I grew up in Colorado, which means I grew up with mountains. My earliest memories are of the sweet smell of pine sap, scrambling over lichen covered boulders, fishing in ice cold rivers, and seeing the sun set over the mountains. The biggest city I knew of was Denver, which I once drove across in twenty minutes. Denver cannot be compared to New York.
Over the summer my mother, sister, and I packed up our orange Escape and drove halfway across the country to New York, New York, the city we’d be sleeping in for a week. It took us two very long and highly taxing days to drive there.
We arrived in New York in the rain, which had persisted across three quarters of Philadelphia and all of New Jersey. Our time there was a flurry of activity. All the places and things that were familiar to me from movies, books, and television were suddenly real. We ate pizza cooked in a coal-fired oven. We walked around Times Square and shopped at the biggest Macy’s I have ever seen. We heard jazz in Central Park and saw exhibits in the museum. We visited the Statue of Liberty. To do all of this we had to experience the many joys of the subway system. For each un-crowded and air-conditioned train we caught there was one with what felt like hundreds of hot, sweaty, uncomfortable people pressed up against each other.
Without a doubt, the single most amazing event of our stay was the opportunity to see Wicked on Broadway. We arrived at the Gershwin Theatre, took our seats, and chatted idly while we waited for the show to begin. Once it did, I was mesmerized. I love all musicals to some extent, but Wicked reinforced my ardent desire for my life to be a musical. The costumes were flawless, the stage was breathtaking, but the two stars, Elphaba and Galinda, were what tipped it over the top. Each was perfect for their character and had amazing vocal ability. I wish it could have gone on forever.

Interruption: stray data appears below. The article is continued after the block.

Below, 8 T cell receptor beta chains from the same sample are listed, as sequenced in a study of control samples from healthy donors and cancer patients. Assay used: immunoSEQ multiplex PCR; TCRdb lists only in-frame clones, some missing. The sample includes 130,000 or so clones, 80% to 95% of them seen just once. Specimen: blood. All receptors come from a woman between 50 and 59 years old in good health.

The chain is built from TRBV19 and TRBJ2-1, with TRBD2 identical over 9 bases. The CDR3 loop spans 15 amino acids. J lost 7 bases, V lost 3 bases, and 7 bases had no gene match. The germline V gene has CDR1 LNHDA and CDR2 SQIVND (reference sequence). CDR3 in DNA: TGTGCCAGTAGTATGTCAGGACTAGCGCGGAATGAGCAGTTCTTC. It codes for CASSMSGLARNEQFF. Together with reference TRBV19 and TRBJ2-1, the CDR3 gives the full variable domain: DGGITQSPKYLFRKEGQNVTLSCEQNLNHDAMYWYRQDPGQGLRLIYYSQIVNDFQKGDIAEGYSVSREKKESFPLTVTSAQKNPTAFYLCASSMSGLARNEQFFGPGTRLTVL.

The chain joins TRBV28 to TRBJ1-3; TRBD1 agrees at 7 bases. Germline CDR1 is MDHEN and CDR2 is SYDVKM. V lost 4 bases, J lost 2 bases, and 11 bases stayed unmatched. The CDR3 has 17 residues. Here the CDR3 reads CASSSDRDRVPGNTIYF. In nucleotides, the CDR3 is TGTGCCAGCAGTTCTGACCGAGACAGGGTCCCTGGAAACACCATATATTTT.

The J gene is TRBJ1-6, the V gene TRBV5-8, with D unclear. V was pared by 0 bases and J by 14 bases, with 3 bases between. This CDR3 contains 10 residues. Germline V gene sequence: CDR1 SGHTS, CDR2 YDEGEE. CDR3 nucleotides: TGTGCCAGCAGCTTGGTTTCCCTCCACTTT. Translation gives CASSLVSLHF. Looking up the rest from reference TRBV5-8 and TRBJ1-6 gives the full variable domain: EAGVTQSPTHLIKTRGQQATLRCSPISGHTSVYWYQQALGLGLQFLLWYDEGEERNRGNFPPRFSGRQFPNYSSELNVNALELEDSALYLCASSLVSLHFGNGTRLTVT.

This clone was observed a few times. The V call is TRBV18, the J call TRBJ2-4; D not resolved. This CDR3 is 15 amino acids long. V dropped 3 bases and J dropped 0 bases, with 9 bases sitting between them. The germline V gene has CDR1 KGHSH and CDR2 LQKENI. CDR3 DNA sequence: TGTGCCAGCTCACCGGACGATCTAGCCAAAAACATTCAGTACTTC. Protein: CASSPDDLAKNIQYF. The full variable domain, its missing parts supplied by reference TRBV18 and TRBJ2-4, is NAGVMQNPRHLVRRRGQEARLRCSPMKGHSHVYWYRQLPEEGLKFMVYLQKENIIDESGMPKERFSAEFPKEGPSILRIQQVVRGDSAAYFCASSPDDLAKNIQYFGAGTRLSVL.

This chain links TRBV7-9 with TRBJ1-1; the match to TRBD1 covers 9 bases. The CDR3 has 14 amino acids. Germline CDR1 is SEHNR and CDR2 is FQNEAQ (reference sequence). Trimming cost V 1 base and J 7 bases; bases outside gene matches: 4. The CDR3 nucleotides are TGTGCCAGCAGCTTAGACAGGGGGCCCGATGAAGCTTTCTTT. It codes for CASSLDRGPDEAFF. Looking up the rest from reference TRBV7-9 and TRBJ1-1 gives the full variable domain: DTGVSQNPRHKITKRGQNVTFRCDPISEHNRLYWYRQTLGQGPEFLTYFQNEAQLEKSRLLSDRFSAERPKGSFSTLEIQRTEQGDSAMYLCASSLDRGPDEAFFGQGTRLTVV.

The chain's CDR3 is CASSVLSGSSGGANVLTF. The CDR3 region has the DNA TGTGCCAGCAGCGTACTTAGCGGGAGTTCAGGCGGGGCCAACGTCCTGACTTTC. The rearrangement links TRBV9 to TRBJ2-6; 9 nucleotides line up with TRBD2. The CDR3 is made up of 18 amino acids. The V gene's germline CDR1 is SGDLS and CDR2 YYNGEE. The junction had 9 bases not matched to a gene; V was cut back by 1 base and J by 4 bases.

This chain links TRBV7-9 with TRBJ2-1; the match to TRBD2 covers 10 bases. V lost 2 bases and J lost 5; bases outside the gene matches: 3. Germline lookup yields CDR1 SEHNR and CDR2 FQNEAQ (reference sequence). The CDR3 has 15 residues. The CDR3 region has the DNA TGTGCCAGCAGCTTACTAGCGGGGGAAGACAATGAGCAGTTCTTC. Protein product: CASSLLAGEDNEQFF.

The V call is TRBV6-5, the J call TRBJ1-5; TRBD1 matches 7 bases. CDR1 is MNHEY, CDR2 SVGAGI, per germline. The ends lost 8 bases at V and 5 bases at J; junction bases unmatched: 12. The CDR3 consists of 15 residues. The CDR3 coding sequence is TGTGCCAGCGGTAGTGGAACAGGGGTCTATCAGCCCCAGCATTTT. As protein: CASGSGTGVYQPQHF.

It took us three days to drive home. The trees slowly thinned and the humidity gradually lessened. We stayed in a hotel the first night. The second night we found Lake Sara Campground in Missouri and spent the evening eating hot dogs and s’mores cooked over a campfire.
The final day we had only Kansas left to go through. While the plains are beautiful in that they appear to go on forever, they also make driving awful because they appear to go on forever. By the time the sun had set completely we were all feeling strained, but a look at the night sky changed that. We were in the middle of nowhere with no towns or cities for miles, and it seemed as though we could see every star in the universe. The Milky Way was a bright band across the sky and the individual stars were clearer than I have ever seen them.
We arrived home at two in the morning, exhausted and exhilarated from the trip. I collapsed onto my bed to sleep and thought of the contrasts. I’d gone to an enormous city and stargazed in a nearly deserted part of Kansas. I’d stayed in hotels and slept on the cold, hard ground. I’d come from dense forests to plains to my beloved Rocky Mountains. And though I love Colorado and everything in it, I also saw that there’s something beautiful in every part of the world.
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